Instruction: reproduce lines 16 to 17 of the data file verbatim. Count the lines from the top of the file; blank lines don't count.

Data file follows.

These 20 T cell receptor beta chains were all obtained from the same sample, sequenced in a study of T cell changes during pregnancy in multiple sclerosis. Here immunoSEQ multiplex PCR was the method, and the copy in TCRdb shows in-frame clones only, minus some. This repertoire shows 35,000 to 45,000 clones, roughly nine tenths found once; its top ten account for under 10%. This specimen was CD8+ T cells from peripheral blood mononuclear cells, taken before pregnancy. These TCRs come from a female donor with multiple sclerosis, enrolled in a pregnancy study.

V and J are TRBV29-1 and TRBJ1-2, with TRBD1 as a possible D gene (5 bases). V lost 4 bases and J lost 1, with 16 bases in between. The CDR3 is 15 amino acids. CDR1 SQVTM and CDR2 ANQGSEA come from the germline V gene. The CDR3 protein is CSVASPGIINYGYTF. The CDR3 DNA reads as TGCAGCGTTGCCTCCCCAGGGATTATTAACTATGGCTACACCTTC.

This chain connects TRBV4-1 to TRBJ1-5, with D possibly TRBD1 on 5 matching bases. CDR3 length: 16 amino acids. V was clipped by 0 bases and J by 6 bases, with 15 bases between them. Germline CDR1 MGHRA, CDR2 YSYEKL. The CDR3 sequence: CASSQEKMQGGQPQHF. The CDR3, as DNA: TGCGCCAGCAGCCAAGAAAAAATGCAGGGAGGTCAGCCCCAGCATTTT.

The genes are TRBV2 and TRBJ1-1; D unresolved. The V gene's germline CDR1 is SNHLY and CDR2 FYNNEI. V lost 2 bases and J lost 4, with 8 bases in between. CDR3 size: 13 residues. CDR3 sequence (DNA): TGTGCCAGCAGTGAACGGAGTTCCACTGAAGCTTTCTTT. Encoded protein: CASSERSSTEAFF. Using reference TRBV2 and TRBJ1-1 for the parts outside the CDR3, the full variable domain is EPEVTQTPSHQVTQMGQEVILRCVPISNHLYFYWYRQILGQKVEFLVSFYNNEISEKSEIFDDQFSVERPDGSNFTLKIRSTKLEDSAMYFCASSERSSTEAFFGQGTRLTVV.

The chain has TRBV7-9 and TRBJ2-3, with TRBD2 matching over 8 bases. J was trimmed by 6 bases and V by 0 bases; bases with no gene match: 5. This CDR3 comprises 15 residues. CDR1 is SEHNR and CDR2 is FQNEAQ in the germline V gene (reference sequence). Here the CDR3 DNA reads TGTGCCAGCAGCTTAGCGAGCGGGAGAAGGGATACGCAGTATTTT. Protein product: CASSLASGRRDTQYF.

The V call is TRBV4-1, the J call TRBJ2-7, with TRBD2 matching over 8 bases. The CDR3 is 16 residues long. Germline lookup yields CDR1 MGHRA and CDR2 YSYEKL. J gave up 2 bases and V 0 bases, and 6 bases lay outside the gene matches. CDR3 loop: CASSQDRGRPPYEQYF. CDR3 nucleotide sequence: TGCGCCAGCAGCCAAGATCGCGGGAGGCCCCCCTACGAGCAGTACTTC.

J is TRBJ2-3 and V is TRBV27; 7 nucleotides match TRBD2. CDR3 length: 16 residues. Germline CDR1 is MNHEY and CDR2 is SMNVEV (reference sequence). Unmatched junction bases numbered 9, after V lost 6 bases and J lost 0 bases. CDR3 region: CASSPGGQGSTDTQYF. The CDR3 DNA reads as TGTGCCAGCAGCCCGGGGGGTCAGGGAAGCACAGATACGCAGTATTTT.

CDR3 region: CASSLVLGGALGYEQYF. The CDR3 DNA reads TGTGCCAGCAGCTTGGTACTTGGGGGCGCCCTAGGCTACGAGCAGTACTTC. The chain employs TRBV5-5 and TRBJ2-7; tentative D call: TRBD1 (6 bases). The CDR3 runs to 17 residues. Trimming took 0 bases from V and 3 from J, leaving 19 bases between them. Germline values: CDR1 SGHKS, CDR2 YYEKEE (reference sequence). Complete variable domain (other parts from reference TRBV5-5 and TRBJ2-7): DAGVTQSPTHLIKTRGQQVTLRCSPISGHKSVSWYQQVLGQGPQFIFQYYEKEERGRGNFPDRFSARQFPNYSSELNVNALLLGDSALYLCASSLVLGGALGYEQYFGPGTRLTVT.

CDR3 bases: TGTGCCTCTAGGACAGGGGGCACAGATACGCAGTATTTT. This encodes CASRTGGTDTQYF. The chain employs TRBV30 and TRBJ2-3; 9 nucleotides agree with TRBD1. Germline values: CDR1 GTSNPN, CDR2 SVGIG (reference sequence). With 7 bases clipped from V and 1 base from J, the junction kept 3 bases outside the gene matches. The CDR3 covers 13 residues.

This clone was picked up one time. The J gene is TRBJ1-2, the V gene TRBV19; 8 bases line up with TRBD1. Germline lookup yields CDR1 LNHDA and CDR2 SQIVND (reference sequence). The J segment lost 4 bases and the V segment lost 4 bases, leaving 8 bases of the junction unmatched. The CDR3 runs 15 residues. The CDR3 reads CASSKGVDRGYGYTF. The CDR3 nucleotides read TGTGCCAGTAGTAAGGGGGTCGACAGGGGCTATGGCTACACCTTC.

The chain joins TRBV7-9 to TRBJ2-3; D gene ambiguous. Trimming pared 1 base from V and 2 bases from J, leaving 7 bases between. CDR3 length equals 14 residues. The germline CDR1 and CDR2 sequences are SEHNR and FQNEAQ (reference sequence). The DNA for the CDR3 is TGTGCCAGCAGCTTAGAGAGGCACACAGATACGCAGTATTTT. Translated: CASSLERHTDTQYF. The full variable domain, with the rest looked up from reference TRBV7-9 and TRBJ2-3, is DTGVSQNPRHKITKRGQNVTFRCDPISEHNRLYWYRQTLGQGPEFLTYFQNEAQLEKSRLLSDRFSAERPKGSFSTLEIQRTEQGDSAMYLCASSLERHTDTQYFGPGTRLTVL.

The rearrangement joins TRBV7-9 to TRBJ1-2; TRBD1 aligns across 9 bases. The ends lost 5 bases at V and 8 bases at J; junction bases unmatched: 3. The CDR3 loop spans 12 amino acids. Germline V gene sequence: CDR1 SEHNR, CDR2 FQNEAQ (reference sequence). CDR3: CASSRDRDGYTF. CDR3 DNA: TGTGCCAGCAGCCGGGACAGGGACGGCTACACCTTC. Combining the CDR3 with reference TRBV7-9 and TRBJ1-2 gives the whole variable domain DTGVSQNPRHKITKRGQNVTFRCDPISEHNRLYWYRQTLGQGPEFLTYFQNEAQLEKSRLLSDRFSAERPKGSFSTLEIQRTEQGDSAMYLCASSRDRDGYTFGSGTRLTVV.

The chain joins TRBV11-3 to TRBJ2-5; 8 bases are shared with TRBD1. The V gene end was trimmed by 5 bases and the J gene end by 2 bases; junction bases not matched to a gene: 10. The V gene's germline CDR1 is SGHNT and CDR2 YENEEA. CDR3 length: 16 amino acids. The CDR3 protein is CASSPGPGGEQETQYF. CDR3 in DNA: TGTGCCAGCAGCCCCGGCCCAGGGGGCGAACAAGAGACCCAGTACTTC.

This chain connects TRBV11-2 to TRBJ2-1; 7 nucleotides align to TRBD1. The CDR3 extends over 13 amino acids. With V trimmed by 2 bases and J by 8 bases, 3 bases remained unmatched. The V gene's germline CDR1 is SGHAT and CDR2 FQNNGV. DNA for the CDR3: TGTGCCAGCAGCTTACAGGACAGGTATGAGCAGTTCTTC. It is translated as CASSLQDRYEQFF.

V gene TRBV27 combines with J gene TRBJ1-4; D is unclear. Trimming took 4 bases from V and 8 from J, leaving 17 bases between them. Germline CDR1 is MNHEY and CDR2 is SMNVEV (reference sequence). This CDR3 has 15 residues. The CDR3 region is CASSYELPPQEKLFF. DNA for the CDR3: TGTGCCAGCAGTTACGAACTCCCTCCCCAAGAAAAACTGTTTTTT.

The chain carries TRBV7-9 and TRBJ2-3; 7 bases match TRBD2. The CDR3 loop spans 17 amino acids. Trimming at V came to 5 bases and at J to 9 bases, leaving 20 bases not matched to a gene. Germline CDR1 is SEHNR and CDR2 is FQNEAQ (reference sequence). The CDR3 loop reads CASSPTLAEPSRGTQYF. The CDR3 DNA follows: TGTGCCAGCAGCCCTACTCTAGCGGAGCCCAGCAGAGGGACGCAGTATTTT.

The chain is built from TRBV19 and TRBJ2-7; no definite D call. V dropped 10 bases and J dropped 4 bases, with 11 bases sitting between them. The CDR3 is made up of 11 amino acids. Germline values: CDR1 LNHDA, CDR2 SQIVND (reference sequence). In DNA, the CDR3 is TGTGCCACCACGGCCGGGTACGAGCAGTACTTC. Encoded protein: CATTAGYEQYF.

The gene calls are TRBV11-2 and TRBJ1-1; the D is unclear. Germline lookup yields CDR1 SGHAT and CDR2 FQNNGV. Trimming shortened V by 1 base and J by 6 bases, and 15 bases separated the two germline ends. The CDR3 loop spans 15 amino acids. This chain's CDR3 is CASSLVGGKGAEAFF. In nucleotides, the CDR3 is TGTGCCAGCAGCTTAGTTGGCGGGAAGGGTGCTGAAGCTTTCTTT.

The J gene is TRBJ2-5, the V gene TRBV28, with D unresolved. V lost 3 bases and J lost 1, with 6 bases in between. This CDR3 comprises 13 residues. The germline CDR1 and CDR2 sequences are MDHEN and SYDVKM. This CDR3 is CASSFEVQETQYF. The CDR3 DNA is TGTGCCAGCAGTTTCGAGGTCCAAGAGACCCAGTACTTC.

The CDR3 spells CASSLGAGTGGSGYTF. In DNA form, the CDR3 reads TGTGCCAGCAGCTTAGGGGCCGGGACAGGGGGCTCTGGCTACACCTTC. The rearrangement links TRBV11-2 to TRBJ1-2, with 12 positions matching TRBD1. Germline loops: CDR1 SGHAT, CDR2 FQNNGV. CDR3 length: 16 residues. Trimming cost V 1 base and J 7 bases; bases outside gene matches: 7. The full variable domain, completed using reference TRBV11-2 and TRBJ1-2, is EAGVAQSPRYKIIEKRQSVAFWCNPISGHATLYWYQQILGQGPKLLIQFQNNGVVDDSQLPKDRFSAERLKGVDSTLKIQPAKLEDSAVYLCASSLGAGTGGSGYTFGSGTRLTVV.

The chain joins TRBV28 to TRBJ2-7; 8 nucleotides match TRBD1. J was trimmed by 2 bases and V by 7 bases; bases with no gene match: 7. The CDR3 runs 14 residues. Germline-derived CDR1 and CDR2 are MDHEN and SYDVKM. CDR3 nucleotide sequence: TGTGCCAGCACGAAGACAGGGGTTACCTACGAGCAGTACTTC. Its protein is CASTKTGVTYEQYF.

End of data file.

The chain carries TRBV7-9 and TRBJ2-3; 7 bases match TRBD2. The CDR3 loop spans 17 amino acids. Trimming at V came to 5 bases and at J to 9 bases, leaving 20 bases not matched to a gene. Germline CDR1 is SEHNR and CDR2 is FQNEAQ (reference sequence). The CDR3 loop reads CASSPTLAEPSRGTQYF. The CDR3 DNA follows: TGTGCCAGCAGCCCTACTCTAGCGGAGCCCAGCAGAGGGACGCAGTATTTT.

The chain is built from TRBV19 and TRBJ2-7; no definite D call. V dropped 10 bases and J dropped 4 bases, with 11 bases sitting between them. The CDR3 is made up of 11 amino acids. Germline values: CDR1 LNHDA, CDR2 SQIVND (reference sequence). In DNA, the CDR3 is TGTGCCACCACGGCCGGGTACGAGCAGTACTTC. Encoded protein: CATTAGYEQYF.